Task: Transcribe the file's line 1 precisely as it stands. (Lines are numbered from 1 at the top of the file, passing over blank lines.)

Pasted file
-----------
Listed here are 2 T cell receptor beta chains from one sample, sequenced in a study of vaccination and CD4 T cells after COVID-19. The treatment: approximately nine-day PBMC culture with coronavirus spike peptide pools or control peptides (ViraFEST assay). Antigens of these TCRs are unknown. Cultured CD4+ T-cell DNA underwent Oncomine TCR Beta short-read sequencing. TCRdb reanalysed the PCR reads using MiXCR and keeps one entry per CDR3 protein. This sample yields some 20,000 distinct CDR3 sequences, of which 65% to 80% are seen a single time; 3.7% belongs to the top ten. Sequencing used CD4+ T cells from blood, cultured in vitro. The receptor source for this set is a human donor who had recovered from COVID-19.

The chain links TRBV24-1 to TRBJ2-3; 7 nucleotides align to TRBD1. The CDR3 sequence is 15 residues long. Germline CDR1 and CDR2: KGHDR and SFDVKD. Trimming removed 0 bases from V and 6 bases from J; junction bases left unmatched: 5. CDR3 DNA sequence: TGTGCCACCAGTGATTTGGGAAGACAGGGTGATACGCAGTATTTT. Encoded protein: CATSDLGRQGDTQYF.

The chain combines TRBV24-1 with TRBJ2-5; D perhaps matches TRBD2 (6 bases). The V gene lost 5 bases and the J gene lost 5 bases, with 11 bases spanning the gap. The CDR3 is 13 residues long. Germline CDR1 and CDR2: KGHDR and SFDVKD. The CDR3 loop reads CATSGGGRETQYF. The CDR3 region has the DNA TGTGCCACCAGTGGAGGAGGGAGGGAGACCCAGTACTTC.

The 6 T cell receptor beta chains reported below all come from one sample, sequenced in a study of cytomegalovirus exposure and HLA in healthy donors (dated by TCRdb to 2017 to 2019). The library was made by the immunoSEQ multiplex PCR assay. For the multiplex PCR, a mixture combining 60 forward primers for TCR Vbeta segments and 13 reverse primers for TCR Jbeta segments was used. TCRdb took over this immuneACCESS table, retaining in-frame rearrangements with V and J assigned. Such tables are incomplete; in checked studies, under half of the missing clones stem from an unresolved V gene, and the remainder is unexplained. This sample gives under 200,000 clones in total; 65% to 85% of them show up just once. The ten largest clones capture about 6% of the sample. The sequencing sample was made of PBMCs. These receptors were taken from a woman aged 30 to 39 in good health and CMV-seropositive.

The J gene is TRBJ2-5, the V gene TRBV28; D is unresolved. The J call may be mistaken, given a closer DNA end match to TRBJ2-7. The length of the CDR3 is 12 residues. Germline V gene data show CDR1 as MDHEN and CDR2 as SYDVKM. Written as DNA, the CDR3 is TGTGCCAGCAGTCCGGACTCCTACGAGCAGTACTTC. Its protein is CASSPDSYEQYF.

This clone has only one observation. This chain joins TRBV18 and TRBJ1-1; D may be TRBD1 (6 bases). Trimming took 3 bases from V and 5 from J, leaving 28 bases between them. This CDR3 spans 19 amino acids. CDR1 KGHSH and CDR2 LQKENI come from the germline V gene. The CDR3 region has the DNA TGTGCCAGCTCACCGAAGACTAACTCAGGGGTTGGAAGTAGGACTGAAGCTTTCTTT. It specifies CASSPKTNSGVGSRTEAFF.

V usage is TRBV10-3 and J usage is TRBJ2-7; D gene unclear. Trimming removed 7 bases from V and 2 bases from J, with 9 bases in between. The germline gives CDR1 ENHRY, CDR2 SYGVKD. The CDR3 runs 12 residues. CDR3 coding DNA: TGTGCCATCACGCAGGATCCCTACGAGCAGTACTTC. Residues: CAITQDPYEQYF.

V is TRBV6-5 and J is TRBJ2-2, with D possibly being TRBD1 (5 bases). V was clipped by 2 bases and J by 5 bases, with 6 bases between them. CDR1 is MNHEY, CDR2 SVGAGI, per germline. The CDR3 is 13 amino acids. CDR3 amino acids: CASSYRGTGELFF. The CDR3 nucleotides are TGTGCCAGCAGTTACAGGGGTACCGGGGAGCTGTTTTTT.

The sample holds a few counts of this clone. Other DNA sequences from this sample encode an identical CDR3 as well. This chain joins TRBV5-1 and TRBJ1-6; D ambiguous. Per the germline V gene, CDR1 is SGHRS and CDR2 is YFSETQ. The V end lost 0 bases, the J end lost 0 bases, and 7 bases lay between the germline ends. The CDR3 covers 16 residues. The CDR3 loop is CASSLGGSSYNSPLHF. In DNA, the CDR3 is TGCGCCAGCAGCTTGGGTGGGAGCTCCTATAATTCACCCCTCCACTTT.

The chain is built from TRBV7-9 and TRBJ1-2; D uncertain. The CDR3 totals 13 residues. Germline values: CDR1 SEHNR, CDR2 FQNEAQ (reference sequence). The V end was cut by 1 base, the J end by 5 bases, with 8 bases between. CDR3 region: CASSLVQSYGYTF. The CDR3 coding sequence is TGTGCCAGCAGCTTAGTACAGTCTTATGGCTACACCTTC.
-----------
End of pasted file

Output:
Listed here are 2 T cell receptor beta chains from one sample, sequenced in a study of vaccination and CD4 T cells after COVID-19. The treatment: approximately nine-day PBMC culture with coronavirus spike peptide pools or control peptides (ViraFEST assay). Antigens of these TCRs are unknown. Cultured CD4+ T-cell DNA underwent Oncomine TCR Beta short-read sequencing. TCRdb reanalysed the PCR reads using MiXCR and keeps one entry per CDR3 protein. This sample yields some 20,000 distinct CDR3 sequences, of which 65% to 80% are seen a single time; 3.7% belongs to the top ten. Sequencing used CD4+ T cells from blood, cultured in vitro. The receptor source for this set is a human donor who had recovered from COVID-19.